– Breanne Gratton
New York Fashion Week brought us the new Fall 2011 ready-to-wear collections from The Row, Rebecca Minkoff, Jenni Kayne, Jason Wu and more. London Fashion Week brought us the Burberry Prorsum collection, while Milan Fashion Week has brought us an incredible line from Fendi, thus far. But where does the Resistance Against Militarism Fashion Show, held last Friday at the University of Oregon’s Agate Hall, fit into this? Well, truth be told, it doesn’t really. There were no chinchilla coats, no Lagerfeld creations and Lara Stone and Heidi Mount were nowhere in site; however, this show wasn’t about the fashion as much as it was about the message.
The purpose of this show was to raise questions about the influence of the military in modern fashion, the amount of spending for war, and the war’s impacts on the environment, women, and much more.
The idea for the show came from Gwyn Kirk, among other activists in the San Francisco area, around five years ago, says Susan Cundiff, from Oregon Women’s Action for New Directions (WAND).
“When Gwyn was at UO last year  as a visiting professor for Women’s and Gender Studies, she spoke with members of Oregon WAND about it. The message has been relevant since Eisenhower left office, but is more so today as we face budget shortfalls but continue to spend ourselves into debt for war,” says Cundiff.
This particular show comes at a time when military fashion has been huge, not only on the runway but also in streetwear. The military trend was huge for Fall/Winter 2010 with bomber jackets, combat boots, navy peacoats, and cargo pants flying off the racks.
“Looking at the Spring 2010 issue of the New York Times magazine, I was struck by the amount of khaki and camouflage [that was used] in haute couture shows in Milan . . . one can’t help but notice the amount of everyday camo worn by ordinary people of all ages, including babies,” says Janice Zagorin, who also works with WAND.
It is the use of militarism on common society that the show aimed to expose. From fashion, to names of stores, to the way we spend–the show uncovers the influences.
Militarism, as defined by the organizers of the show, is “a broad system of institutions and investments that take their meaning and value from war.” To demonstrate the influence of militarism, designers and models strutted down the runway, while the MC read a script about what the fashion represented, its costs, its repercussion, and its affects on the human psyche.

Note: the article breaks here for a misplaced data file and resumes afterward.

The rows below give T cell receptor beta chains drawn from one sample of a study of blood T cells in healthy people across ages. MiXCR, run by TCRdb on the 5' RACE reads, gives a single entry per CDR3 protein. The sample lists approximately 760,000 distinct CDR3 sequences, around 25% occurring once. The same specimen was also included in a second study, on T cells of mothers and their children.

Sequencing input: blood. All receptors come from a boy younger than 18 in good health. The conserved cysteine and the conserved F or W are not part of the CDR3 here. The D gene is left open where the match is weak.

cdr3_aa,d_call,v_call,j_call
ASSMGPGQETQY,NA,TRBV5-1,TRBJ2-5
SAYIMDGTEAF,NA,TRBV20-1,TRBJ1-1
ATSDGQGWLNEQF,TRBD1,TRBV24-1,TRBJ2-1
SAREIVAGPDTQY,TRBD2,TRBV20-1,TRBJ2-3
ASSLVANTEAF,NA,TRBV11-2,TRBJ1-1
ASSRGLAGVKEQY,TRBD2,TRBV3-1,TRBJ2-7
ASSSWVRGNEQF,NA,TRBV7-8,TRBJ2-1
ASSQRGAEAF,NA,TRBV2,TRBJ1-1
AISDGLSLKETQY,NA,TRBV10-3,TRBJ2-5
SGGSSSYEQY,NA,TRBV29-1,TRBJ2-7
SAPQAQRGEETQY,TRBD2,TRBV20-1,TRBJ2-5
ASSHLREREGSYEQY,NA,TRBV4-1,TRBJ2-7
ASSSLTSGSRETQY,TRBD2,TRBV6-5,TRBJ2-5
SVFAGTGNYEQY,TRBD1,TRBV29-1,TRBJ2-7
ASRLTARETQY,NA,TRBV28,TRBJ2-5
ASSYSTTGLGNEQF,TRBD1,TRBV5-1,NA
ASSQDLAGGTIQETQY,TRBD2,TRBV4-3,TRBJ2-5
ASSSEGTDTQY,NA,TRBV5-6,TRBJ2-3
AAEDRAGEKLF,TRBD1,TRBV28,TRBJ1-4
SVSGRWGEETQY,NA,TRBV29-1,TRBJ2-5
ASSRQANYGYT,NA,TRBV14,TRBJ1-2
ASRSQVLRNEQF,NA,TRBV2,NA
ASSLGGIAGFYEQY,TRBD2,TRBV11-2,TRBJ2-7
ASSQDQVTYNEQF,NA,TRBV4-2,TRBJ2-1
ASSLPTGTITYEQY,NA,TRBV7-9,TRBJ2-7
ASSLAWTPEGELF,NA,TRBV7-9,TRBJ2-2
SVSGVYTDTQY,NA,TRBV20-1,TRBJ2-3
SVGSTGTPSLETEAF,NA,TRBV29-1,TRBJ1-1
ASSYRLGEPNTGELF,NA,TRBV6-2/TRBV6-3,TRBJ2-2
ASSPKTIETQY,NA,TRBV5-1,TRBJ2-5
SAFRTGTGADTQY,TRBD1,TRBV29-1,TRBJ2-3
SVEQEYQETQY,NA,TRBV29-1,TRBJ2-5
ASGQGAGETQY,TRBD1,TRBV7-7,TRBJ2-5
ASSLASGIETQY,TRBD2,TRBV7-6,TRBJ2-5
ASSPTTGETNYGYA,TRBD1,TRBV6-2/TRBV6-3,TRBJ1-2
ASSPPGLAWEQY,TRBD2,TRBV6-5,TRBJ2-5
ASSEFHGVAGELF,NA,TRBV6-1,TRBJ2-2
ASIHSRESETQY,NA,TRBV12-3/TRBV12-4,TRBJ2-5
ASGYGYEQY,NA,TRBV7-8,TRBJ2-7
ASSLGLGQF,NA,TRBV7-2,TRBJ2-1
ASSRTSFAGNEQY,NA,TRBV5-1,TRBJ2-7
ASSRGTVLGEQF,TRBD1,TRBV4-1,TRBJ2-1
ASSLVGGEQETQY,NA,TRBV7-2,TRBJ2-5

Some topics covered were: the military budget, sexual assault of female personnel, Wikileaks, Blackwater, activism, Don’t Ask Don’t Tell, reaching peace, the resources used in war, the Reagan policy of Star Wars, the derogatory term “Banana Republic” and how it has become a norm.
Almost thirty looks came down the runway with each model representing the ideas through how they walked, their props, their expressions and any acting that the model chose to do.
“The outfits are original designs by many people from Oakland, California, Portland, Eugene, and the University of Oregon.Some models have designed their own outfits and written scripts. The ‘Bomb Gown’ represents the atomic and hydrogen bombs dropped on Hiroshima and Nagasaki at the end of WWII. This was the beginning of U.S. focus on the military as the basis of our economy. ‘Dressed Fit to Overkill’ represents the world showing the location bases and deployed nuclear submarines in the oceans,” says Zagorin.
The “Bomb Gown” was a standout design in the show and was featured on the flyer that advertising the event. In addition, the design about hazardous waste and pollutants was excellent. Instead of having a Vera Wang wedding dress train, it was a train of trash and garbage, including a croc (Hey, who says you can’t have subliminal fashion commentary in a political show?) I was also particularly drawn to the Wikileaks look that featured a clear shower curtain with sensitive documents plastered on it. Moreover, the “Reaching Peace” dress brought color and energy to the show for a fun and refreshing twist.
The finale included the infamous CODEPINK pink slip look and also featured a few young kids, who were very, if not adorably, enthusiastic about being on stage. (For those that don’t know, the CODEPINK women are notorious amongst the anti-war community for wearing bright pink slips as outerwear and sending “pink slips” to Congress.)
Outside of the political messages of the show, organizers chose a very important and timely dedication for the production.
“The show [this year] is dedicated to the courageous people in Egypt and the Middle East who are risking their lives for liberty and democracy. Even though we live in a democracy, we are very used to the idea that the Pentagon gets 58% of the federal discretionary budget with little oversight. In these difficult economic times, isn’t it logical that we take a look at the percentage of our taxes given over to wars and preparing for war? Why is this the one area that we are not looking at cutting? ‘Fashion Resistance to Militarism’ asks more questions than it answers and is a way to create a conversation around these difficult issues,” says Zagorin.
In addition to the fashion, there was a poet who recited “Hustler Girl” (my favorite line from the poem was “…and those goddamned UGG boots,” an item I hold in great disdain) as well as a trio of musicians who sang, War Water.
The ASUO Women’s Center and Oregon WAND put on this year’s show with help from Beyond War, the Community Alliance of Lance County/CALC, Eugene CODEPINK, and The Last Stand Coffee Company.